Access your Project MUSE content using one of the login options below Close(X)
Browse Results For:
A Centenary of Wildlife Filming in Kenya
Jean Hartley, born in Kenya, is acknowledged as being the first to legitimise ìfixingî for wildlife film crews. Over the last 25 years, she has worked on over a thousand films, the vast majority being about wildlife and nature. She features five of the great film makers who all started their careers in Kenya in the1950s, legends whom she is proud to call personal friends. Watching all of their films, and many more, she became fascinated by the history of film making in Kenya and determined to find out when it all started. In this insightful book, she traces the roots of wildlife film back a hundred years, drawing on accounts of the original film makers and the professional hunters who guided those early safaris. She tracks the changes from those grainy, speeded up, silent films through to the technologically perfect High Definition and 3D films that are being made today.
The late Julius Kambarage Nyerere was nicknamed ìMusaî (Moses) during the later, post-independence years for leading his people from slavery and guiding them toward a free land of prosperity ñ the Promised Land. The Tanzanian odyssey chronicled in this book, which first appeared ten years ago as Tanzanians to the Promised Land, has been updated with new research. The author- also an engineer and a journalist- offers an enlightened and unbiased discussion of the journey and both sides of the contributions - successes and failures - made by former presidents and their systems of administration: the late Mwalimu Julius K. Nyerere, Alhajj Ali H. Mwinyi, and Mr. Benjamin W. Mkapa. Tanzaniansí hopes and expectations of the incumbent president, H.E. Mr. Jakaya Mrisho Kikwete, are also discussed. It is not intended as a political campaign of any kind, for any party or any individual. As a brief, yet comprehensive guide to the understanding of our nationís political and economic history, it puts forward suggestions concerning important areas of the country's economic development. Nyerere unfortunately didnít live to see his people arrive at the hoped-for destination, and I. J. Werremaís original inspiration to write, at forty years of independence, is sustained because after fifty years The Promised Land is Still Too Far.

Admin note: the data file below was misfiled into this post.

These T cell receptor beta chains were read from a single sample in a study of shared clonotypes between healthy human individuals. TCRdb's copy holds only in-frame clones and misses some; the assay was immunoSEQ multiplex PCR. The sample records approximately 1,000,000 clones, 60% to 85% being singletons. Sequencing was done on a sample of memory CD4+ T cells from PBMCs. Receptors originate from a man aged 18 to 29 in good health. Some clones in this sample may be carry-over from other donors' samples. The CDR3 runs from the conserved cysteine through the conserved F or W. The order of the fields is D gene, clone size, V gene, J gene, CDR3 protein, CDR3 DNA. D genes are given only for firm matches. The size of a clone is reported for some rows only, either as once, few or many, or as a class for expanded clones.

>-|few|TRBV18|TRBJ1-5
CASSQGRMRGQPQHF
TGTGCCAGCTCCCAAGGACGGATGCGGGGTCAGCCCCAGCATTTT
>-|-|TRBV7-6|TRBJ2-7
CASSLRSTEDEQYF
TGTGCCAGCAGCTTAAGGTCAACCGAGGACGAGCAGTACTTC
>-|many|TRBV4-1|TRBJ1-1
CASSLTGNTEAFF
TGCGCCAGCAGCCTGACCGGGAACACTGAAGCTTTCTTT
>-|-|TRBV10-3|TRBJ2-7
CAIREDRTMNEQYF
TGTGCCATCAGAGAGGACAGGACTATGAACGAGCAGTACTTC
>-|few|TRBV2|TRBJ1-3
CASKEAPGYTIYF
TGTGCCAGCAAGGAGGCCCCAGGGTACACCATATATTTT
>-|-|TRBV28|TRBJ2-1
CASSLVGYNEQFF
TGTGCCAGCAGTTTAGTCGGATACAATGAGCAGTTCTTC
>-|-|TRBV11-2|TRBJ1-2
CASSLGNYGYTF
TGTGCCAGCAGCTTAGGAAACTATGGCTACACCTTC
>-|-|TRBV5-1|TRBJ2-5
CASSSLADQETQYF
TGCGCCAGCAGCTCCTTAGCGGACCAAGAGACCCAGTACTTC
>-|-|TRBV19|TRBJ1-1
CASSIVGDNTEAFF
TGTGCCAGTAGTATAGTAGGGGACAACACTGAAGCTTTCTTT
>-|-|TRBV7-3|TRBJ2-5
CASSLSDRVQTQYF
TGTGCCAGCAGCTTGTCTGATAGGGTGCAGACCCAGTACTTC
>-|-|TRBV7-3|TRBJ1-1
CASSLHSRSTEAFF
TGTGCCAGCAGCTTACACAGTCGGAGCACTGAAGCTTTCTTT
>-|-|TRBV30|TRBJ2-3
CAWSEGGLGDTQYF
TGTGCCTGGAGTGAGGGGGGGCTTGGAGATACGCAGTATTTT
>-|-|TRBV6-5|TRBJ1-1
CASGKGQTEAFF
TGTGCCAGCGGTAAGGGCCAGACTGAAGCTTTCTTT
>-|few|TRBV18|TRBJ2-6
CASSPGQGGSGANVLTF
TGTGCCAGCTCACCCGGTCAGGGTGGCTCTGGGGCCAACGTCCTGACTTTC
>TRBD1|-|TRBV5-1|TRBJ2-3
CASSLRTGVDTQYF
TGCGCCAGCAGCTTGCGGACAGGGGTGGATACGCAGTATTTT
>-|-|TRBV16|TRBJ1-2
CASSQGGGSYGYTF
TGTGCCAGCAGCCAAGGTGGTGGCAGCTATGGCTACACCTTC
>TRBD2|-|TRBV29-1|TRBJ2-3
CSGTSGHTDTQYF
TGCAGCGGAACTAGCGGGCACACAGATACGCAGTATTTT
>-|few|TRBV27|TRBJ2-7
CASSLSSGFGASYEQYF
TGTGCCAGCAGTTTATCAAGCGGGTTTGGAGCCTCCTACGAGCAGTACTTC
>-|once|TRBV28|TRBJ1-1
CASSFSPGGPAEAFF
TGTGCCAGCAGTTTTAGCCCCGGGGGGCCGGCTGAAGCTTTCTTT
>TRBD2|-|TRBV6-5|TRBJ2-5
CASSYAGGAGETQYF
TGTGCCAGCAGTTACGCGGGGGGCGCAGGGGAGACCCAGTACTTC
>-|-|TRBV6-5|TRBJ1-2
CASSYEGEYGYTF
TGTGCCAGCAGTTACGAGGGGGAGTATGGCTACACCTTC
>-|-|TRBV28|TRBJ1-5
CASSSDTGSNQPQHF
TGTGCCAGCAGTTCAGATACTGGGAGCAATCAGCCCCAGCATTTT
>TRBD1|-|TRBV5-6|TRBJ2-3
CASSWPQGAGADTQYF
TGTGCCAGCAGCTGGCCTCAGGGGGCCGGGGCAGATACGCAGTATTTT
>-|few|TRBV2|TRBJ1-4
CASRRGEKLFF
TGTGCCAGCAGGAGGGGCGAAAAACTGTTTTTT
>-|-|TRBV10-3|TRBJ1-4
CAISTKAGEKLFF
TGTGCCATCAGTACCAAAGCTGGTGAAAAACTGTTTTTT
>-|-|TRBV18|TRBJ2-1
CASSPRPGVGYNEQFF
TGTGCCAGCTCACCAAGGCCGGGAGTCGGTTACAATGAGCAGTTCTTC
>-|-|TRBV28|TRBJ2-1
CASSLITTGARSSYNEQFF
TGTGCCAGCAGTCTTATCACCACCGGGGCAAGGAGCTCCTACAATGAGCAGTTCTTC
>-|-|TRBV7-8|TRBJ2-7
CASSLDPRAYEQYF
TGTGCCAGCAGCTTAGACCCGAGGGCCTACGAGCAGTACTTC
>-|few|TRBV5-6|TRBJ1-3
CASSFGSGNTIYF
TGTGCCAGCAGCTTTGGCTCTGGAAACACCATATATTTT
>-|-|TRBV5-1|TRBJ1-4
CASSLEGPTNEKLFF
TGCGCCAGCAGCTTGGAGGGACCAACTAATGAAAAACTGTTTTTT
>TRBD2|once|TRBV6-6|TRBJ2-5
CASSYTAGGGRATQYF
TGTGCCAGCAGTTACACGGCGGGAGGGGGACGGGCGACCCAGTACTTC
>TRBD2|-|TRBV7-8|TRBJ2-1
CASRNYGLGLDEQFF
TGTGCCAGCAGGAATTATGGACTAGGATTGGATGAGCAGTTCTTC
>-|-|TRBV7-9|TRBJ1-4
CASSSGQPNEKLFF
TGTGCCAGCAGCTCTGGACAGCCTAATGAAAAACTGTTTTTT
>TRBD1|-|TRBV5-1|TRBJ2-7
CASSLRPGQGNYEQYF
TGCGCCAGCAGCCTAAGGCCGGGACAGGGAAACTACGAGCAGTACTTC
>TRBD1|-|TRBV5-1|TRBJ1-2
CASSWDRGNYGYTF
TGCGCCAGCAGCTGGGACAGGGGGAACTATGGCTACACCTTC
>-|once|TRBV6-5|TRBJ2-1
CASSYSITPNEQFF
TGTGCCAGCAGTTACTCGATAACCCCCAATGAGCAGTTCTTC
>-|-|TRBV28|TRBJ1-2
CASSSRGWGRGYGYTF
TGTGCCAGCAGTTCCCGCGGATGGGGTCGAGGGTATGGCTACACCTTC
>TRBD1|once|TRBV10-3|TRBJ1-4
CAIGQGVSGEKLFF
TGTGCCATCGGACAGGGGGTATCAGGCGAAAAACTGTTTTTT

Aspects of Colonial Tanzanian History is a collection of essays that examines the lives and experiences of both colonizers and the colonized during colonial rule in what is today known as Tanzania. Dr. Mbogoni examines a range of topics hitherto unexplored by scholars of Tanzania history, namely: excessive alcohol consumption (the sundowners); adultery and violence among the colonial officials; attitudes to inter-racial sexual liaisons especially between Europeans and Africans; game-poaching; European settler vigilantism; radio broadcasting; film production and the nature of Arab slavery in Zanzibar. A particularly noteworthy case related to European vigilantism is examined: the trial of Oldus Elishira, a Maasai, for the murder of a European settler farmer in 1955. The victim, Harold M. Stuchbery, was speared to death when he attempted to ìarrestî a group of Maasai young men who were passing through his farm. The event highlighted the differences in the concepts of justice held by Maasai and the imported justice systems from the colonizers. It also raised vexing questions about the colonial judgeís acquittal of Oldus Elishira, while the Maasai who should have been satisfied with that decision decided to take it upon themselves to mete out an appropriate punishment to Elshira instead of total acquittal, and to compensate Mrs. Stuchbery for the death of her husband by giving her a number of heads of cattle.
Postcolonial Politics in a Neoliberal World